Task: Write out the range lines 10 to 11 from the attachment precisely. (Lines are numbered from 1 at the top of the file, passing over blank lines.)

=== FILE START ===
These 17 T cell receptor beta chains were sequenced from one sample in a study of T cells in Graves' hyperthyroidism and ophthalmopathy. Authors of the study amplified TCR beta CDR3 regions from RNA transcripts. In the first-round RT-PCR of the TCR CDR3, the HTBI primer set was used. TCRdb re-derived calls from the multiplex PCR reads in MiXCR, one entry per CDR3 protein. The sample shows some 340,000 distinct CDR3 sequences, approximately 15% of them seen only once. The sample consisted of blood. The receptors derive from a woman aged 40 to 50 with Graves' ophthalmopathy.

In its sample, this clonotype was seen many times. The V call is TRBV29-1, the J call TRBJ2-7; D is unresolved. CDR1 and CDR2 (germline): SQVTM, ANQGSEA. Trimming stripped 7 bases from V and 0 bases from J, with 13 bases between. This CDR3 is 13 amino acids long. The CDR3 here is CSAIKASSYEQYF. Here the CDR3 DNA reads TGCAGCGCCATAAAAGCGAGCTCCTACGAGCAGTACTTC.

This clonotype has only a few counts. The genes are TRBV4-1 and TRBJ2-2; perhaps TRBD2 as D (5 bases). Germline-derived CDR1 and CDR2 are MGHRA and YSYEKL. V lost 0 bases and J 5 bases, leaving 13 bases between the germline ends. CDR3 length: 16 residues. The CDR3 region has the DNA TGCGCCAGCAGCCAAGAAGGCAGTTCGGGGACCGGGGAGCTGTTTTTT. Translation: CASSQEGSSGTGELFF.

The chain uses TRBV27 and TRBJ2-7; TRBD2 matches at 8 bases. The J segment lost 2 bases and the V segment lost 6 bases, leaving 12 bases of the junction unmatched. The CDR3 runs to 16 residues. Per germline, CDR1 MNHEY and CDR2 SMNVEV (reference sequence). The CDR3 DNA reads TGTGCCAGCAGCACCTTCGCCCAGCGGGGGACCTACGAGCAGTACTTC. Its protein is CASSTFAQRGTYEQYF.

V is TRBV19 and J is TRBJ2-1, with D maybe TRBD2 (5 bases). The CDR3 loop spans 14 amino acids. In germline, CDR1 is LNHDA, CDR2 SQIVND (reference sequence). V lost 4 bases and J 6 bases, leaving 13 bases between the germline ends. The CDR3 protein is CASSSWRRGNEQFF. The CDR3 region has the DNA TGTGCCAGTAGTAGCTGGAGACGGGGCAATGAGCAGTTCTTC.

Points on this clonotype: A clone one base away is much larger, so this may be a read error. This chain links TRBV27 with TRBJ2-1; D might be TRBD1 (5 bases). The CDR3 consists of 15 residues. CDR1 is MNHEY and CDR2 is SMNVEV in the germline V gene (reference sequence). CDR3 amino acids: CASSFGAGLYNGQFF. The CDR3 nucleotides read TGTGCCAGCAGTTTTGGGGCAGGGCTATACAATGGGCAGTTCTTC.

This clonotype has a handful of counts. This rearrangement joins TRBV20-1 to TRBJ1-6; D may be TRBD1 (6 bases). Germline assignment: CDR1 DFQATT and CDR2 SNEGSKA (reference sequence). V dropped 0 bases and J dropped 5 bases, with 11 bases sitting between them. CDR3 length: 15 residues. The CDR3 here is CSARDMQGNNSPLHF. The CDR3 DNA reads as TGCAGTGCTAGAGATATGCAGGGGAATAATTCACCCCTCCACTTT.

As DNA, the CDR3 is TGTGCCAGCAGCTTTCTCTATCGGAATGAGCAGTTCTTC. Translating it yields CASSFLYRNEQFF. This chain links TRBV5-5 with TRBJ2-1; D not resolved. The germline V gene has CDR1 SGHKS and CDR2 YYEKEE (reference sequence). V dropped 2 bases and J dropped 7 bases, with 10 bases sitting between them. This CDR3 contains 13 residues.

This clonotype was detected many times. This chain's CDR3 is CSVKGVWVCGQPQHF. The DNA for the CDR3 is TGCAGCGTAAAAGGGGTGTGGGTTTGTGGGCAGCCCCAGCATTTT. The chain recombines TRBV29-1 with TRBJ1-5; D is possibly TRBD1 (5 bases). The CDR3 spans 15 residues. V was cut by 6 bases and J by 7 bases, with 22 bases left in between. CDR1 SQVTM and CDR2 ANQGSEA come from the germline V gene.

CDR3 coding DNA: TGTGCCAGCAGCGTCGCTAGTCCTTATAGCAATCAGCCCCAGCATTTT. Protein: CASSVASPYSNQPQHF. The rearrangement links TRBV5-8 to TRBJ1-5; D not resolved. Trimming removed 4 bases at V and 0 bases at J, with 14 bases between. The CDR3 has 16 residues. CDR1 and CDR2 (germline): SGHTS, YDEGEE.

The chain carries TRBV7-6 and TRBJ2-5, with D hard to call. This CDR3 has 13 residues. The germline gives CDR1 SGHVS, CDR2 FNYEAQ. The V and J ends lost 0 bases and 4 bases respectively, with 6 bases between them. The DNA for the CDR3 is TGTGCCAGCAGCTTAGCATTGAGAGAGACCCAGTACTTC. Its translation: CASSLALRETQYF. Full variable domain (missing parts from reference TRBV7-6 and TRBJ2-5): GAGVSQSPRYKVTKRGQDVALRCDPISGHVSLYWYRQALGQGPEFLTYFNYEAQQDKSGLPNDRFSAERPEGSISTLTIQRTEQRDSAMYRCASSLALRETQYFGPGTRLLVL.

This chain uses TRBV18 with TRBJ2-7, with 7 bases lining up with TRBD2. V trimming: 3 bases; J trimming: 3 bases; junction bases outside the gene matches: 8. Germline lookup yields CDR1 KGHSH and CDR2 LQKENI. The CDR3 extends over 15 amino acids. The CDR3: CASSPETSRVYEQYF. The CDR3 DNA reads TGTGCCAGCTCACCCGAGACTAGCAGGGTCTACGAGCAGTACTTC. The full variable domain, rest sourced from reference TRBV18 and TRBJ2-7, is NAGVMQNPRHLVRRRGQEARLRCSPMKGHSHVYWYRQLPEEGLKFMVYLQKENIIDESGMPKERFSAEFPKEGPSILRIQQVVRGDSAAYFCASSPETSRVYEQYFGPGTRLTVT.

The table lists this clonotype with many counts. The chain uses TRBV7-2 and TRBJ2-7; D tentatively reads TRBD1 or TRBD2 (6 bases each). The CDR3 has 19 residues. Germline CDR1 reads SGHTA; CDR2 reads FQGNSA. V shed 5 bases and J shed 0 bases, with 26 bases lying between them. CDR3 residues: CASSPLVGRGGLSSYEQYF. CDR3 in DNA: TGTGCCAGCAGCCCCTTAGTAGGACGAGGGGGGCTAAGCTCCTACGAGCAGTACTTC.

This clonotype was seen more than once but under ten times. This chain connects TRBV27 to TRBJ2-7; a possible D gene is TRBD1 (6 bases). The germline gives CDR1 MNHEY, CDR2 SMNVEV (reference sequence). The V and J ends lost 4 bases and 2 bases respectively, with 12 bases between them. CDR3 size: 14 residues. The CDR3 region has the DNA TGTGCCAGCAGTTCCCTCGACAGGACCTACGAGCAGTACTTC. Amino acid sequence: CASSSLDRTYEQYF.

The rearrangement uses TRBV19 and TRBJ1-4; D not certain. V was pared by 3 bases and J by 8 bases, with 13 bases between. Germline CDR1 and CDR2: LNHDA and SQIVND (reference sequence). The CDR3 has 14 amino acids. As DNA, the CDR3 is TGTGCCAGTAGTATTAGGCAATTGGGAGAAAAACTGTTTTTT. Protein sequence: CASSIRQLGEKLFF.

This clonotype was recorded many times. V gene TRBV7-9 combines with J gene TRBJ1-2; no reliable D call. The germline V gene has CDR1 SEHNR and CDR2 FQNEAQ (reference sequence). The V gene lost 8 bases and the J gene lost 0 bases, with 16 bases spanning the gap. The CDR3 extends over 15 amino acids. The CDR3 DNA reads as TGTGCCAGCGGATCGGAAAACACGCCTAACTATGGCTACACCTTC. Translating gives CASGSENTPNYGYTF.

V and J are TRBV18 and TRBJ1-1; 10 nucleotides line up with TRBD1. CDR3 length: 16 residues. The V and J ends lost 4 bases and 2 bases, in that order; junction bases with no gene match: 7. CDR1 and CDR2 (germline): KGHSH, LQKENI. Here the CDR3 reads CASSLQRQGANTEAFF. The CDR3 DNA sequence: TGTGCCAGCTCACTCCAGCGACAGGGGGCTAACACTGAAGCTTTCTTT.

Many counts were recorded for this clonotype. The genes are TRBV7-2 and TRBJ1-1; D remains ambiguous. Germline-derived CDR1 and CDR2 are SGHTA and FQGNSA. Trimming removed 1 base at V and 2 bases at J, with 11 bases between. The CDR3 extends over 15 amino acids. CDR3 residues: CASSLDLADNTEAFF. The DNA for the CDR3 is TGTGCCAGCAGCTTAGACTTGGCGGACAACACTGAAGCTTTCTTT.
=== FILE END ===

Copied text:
CDR3 coding DNA: TGTGCCAGCAGCGTCGCTAGTCCTTATAGCAATCAGCCCCAGCATTTT. Protein: CASSVASPYSNQPQHF. The rearrangement links TRBV5-8 to TRBJ1-5; D not resolved. Trimming removed 4 bases at V and 0 bases at J, with 14 bases between. The CDR3 has 16 residues. CDR1 and CDR2 (germline): SGHTS, YDEGEE.

The chain carries TRBV7-6 and TRBJ2-5, with D hard to call. This CDR3 has 13 residues. The germline gives CDR1 SGHVS, CDR2 FNYEAQ. The V and J ends lost 0 bases and 4 bases respectively, with 6 bases between them. The DNA for the CDR3 is TGTGCCAGCAGCTTAGCATTGAGAGAGACCCAGTACTTC. Its translation: CASSLALRETQYF. Full variable domain (missing parts from reference TRBV7-6 and TRBJ2-5): GAGVSQSPRYKVTKRGQDVALRCDPISGHVSLYWYRQALGQGPEFLTYFNYEAQQDKSGLPNDRFSAERPEGSISTLTIQRTEQRDSAMYRCASSLALRETQYFGPGTRLLVL.